Progress in Nuclear Energy, Vol. 74, July 2014, pp. 61-70; ENENews.org, Oct. 20, 2014.
This week’s explosive news from the “more bang for the buck” folks is that up to three barrels of unspecified “radioactive material” either ruptured or burst or exploded at the Idaho National Laboratory (INL), near Idaho Falls, on April 11. “An exothermal event” is how Energy Department (DOE) spokesperson Danielle Miller described the prompt deconstruction of the rad waste drum(s).
“Exothermal” is a nice distraction that means “a chemical reaction accompanied by the release of heat.” The usage reminds me of the May 1996 “gaseous ignition event” involving hydrogen gas in a fully loaded high-level rad waste cask at Wisconsin’s Point Beach reactor site. The cask contained 14 tons of highly radioactive used reactor fuel, and the eruption of Public Relations inventiveness popped the container’s 4,000-pound lid right off.
The Idaho Lab accident was reported by ABC News, Associated Press, the Seattle Times, the Japan Times, and Fox Radio News among others.* PR people at INL have said three 55-gallon drums holding “transuranic” (heavier-than-uranium) radioactive sludge may have “ruptured.”
One theory about the cause, according to the AP, is that “radioactive decay made the barrel[s] heat up and ignite particles of uranium.” Unfortunately for those who put out the smoldering barrels, “When the firefighters left the building emergency workers detected a small amount of radioactive material on their skin,” the AP reported April 12.
The very next sentence in this story was that the DOE’s Miller said, “None of the radioactive material was detected outside of the building where the rupture occurred” — except for the contaminated firefighters who somehow don’t count.
Because of decades of “secretive record-keeping” it is hard to find out exactly what is in the burst barrels and got on the firefighters. INL officials do not “know the exact contents,” Joint Information Center spokesman Don Miley reportedly said.
Nuclear waste explosions are us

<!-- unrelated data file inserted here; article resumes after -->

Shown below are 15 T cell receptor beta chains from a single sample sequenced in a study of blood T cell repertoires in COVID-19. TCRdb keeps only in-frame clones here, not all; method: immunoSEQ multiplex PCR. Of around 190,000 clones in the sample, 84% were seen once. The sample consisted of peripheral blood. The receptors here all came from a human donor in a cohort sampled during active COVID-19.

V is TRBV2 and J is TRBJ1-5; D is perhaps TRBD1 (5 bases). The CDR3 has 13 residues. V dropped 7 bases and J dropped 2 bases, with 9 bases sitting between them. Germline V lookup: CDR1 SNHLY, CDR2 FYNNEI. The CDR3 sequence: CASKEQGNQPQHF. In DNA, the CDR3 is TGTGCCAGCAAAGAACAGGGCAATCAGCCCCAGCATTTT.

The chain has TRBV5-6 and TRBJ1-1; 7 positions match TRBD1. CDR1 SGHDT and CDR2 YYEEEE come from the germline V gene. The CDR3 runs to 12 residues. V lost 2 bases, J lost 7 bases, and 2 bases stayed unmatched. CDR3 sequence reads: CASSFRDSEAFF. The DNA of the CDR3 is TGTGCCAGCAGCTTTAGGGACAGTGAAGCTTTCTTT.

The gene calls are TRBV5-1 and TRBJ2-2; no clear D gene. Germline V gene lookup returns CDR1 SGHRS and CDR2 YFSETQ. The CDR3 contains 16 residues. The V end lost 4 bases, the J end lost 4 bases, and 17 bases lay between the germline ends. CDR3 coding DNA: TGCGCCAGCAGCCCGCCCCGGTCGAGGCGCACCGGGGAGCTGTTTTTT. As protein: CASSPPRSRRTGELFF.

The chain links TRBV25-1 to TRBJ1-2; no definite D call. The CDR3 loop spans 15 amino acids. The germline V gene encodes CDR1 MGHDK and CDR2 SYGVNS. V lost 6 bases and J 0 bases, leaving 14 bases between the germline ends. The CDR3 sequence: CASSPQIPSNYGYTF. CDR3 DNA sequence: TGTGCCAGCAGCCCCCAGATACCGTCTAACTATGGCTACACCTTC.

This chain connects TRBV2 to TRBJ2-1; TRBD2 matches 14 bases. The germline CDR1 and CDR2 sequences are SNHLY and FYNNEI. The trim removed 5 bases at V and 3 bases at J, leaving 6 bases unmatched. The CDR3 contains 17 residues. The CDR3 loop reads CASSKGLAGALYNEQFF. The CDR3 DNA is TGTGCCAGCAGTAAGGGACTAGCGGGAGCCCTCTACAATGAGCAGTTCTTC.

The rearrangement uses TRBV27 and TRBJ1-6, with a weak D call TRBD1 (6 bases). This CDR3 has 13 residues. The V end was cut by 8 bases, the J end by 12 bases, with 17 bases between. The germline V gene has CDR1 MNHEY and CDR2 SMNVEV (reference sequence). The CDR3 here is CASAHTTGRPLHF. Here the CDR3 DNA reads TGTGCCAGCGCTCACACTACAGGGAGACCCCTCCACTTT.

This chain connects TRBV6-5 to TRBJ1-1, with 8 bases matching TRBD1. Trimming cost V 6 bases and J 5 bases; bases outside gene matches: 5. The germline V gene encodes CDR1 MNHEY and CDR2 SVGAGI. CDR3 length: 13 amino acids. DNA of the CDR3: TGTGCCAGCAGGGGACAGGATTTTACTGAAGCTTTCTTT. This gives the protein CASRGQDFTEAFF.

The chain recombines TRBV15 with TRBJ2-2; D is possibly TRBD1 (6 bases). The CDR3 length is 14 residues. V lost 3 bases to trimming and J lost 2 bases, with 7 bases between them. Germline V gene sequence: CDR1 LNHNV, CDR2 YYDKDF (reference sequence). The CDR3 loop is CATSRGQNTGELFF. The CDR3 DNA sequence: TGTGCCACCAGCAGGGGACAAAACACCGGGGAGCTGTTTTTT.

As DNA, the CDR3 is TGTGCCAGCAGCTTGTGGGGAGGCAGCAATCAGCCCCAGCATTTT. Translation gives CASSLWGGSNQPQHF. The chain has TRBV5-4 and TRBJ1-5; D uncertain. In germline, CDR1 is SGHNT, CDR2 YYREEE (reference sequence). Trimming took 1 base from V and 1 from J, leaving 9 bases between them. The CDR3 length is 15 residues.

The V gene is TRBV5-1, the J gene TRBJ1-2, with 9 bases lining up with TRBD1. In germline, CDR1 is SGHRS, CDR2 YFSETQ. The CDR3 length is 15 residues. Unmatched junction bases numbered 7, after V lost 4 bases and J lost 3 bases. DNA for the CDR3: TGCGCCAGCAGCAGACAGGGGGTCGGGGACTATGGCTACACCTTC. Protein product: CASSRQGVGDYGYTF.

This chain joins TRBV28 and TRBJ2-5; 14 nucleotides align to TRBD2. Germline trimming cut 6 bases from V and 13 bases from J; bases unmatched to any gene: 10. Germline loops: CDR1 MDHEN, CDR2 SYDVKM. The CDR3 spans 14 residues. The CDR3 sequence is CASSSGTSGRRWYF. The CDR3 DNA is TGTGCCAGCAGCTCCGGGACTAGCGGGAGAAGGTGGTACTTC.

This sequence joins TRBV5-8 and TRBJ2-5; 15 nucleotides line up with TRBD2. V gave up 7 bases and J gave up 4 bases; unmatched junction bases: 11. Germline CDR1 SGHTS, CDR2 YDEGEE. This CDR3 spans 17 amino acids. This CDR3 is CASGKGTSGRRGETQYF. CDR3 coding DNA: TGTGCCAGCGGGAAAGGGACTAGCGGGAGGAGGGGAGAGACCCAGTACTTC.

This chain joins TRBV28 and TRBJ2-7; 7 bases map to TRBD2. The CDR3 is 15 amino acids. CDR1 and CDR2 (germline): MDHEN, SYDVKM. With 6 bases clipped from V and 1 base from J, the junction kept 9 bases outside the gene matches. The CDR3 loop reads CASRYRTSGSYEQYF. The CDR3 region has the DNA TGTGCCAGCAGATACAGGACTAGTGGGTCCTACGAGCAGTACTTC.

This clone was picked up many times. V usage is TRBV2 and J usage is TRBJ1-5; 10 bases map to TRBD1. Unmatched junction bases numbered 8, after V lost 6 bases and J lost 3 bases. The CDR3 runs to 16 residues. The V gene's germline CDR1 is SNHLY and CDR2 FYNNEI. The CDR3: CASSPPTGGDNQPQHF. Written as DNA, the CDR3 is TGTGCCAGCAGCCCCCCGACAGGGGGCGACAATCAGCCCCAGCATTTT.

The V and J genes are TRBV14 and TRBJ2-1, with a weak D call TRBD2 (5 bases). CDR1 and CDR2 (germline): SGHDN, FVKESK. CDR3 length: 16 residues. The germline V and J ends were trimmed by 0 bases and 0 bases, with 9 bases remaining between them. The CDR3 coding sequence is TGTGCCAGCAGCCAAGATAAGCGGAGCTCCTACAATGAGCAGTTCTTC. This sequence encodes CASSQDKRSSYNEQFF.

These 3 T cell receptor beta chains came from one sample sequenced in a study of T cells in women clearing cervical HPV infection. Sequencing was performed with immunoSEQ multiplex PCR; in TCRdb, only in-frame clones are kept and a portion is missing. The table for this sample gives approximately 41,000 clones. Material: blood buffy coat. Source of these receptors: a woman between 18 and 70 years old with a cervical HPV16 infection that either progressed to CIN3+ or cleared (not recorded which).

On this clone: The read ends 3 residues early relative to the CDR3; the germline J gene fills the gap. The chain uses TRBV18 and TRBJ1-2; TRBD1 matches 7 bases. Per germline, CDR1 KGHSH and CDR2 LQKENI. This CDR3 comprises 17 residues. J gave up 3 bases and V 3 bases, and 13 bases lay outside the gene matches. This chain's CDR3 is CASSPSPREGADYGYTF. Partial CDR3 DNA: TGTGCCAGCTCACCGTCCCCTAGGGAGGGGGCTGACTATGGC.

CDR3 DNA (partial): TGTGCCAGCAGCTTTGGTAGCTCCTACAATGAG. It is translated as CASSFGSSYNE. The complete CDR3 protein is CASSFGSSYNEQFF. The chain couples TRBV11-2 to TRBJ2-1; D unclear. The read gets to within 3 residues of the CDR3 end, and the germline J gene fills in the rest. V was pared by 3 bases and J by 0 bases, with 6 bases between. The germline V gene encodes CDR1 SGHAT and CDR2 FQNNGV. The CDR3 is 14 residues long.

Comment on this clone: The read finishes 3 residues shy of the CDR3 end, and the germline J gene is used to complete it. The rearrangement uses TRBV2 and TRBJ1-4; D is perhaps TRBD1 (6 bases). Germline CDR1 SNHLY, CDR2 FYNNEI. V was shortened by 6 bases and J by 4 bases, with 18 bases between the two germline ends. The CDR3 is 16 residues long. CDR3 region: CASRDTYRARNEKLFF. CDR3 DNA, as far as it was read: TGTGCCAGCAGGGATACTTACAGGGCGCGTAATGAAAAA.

The ruptured Idaho Lab barrels reportedly contain a mixture of fluids and solvents sent from the long-shuttered Rocky Flats plutonium weapons production site near Denver, the AP reported April 13. The name Rocky Flats should have rung a bell for INL’s “they haven’t run into this” Don Miley.
Plutonium bomb fabrication at Rocky Flats caused the second largest industrial fire in US history, Sept. 11, 1957. The blaze howled for over 13 hours, consuming two tons of plutonium and destroying all 620 industrial filters designed to trap particles. Between 30 and 44 pounds of respirable plutonium-239 and plutonium-240 escaped through chimneystacks, drifting downwind to Denver. When smokestack monitors were reconnected, radioactive measurements were 16,000 times greater than “allowable” standards. No emergency response was taken to protect the people of Denver.
Exploding rad waste has been around a long time and has a sordid history. In September 1957 at Kyshtym in Russia, a tank holding 70 million metric tons of highly radioactive waste exploded and produced a massive plume that contaminated 250,000 people across 410 square miles. This risk always comes with high-level rad waste. It helped cancel the plan to use Yucca Mountain, Nevada for abandonment of commercial nuclear power waste, because physicists at the Los Alamos National Laboratory reported in 1995 that the material could erupt in a catastrophic explosion. In December 1993, DOE assistant secretary Thomas Grumbly told the New York Times that high-level rad waste in tanks at the Savannah River Site in South Carolina, the Hanford Site in Washington State, and at Idaho Lab could also “fly apart” if it fuel fell to the bottom of storage pools and caused a “critical mass” to accumulate.